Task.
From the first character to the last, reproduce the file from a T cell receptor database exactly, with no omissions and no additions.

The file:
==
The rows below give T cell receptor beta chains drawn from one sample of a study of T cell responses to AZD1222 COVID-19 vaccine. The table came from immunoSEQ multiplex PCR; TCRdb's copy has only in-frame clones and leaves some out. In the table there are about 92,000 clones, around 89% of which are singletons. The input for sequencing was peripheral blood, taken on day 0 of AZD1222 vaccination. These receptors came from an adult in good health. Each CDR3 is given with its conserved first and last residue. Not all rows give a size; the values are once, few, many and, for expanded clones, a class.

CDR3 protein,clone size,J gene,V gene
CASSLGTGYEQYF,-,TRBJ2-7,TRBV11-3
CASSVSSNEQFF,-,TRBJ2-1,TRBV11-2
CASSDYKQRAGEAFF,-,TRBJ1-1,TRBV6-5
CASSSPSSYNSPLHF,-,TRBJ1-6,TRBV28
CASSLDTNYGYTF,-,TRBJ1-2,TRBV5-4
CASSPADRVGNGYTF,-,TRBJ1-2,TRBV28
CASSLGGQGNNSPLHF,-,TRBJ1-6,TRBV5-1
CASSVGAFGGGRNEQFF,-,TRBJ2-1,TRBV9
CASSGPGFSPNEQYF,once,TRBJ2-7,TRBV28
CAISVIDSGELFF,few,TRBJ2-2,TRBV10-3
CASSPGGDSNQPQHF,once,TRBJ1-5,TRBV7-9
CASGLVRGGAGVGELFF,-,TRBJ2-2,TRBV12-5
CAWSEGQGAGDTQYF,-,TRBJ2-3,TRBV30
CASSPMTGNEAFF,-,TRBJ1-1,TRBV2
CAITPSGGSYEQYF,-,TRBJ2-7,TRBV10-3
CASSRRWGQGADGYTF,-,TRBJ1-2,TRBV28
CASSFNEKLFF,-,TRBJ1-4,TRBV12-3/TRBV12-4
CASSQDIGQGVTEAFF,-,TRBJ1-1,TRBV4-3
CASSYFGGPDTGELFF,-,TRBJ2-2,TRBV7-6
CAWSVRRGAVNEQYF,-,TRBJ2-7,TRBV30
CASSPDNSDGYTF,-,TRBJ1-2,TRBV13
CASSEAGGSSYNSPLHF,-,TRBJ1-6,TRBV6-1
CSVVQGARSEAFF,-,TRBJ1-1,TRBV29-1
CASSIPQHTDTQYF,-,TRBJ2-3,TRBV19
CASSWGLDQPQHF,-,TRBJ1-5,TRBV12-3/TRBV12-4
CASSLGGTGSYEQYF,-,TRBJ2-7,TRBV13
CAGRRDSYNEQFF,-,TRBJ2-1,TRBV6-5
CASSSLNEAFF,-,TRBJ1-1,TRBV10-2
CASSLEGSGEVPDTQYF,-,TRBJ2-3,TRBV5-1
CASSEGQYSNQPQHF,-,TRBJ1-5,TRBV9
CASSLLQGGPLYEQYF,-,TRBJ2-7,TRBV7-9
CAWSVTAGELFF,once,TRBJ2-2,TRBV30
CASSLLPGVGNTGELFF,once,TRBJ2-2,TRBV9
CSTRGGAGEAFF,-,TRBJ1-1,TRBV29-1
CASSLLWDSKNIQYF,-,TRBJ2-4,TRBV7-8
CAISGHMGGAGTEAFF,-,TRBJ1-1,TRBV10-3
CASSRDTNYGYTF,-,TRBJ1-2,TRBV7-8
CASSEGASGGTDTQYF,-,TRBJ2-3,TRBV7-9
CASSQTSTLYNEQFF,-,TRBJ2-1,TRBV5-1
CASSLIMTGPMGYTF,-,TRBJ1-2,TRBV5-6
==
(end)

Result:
The rows below give T cell receptor beta chains drawn from one sample of a study of T cell responses to AZD1222 COVID-19 vaccine. The table came from immunoSEQ multiplex PCR; TCRdb's copy has only in-frame clones and leaves some out. In the table there are about 92,000 clones, around 89% of which are singletons. The input for sequencing was peripheral blood, taken on day 0 of AZD1222 vaccination. These receptors came from an adult in good health. Each CDR3 is given with its conserved first and last residue. Not all rows give a size; the values are once, few, many and, for expanded clones, a class.

CDR3 protein,clone size,J gene,V gene
CASSLGTGYEQYF,-,TRBJ2-7,TRBV11-3
CASSVSSNEQFF,-,TRBJ2-1,TRBV11-2
CASSDYKQRAGEAFF,-,TRBJ1-1,TRBV6-5
CASSSPSSYNSPLHF,-,TRBJ1-6,TRBV28
CASSLDTNYGYTF,-,TRBJ1-2,TRBV5-4
CASSPADRVGNGYTF,-,TRBJ1-2,TRBV28
CASSLGGQGNNSPLHF,-,TRBJ1-6,TRBV5-1
CASSVGAFGGGRNEQFF,-,TRBJ2-1,TRBV9
CASSGPGFSPNEQYF,once,TRBJ2-7,TRBV28
CAISVIDSGELFF,few,TRBJ2-2,TRBV10-3
CASSPGGDSNQPQHF,once,TRBJ1-5,TRBV7-9
CASGLVRGGAGVGELFF,-,TRBJ2-2,TRBV12-5
CAWSEGQGAGDTQYF,-,TRBJ2-3,TRBV30
CASSPMTGNEAFF,-,TRBJ1-1,TRBV2
CAITPSGGSYEQYF,-,TRBJ2-7,TRBV10-3
CASSRRWGQGADGYTF,-,TRBJ1-2,TRBV28
CASSFNEKLFF,-,TRBJ1-4,TRBV12-3/TRBV12-4
CASSQDIGQGVTEAFF,-,TRBJ1-1,TRBV4-3
CASSYFGGPDTGELFF,-,TRBJ2-2,TRBV7-6
CAWSVRRGAVNEQYF,-,TRBJ2-7,TRBV30
CASSPDNSDGYTF,-,TRBJ1-2,TRBV13
CASSEAGGSSYNSPLHF,-,TRBJ1-6,TRBV6-1
CSVVQGARSEAFF,-,TRBJ1-1,TRBV29-1
CASSIPQHTDTQYF,-,TRBJ2-3,TRBV19
CASSWGLDQPQHF,-,TRBJ1-5,TRBV12-3/TRBV12-4
CASSLGGTGSYEQYF,-,TRBJ2-7,TRBV13
CAGRRDSYNEQFF,-,TRBJ2-1,TRBV6-5
CASSSLNEAFF,-,TRBJ1-1,TRBV10-2
CASSLEGSGEVPDTQYF,-,TRBJ2-3,TRBV5-1
CASSEGQYSNQPQHF,-,TRBJ1-5,TRBV9
CASSLLQGGPLYEQYF,-,TRBJ2-7,TRBV7-9
CAWSVTAGELFF,once,TRBJ2-2,TRBV30
CASSLLPGVGNTGELFF,once,TRBJ2-2,TRBV9
CSTRGGAGEAFF,-,TRBJ1-1,TRBV29-1
CASSLLWDSKNIQYF,-,TRBJ2-4,TRBV7-8
CAISGHMGGAGTEAFF,-,TRBJ1-1,TRBV10-3
CASSRDTNYGYTF,-,TRBJ1-2,TRBV7-8
CASSEGASGGTDTQYF,-,TRBJ2-3,TRBV7-9
CASSQTSTLYNEQFF,-,TRBJ2-1,TRBV5-1
CASSLIMTGPMGYTF,-,TRBJ1-2,TRBV5-6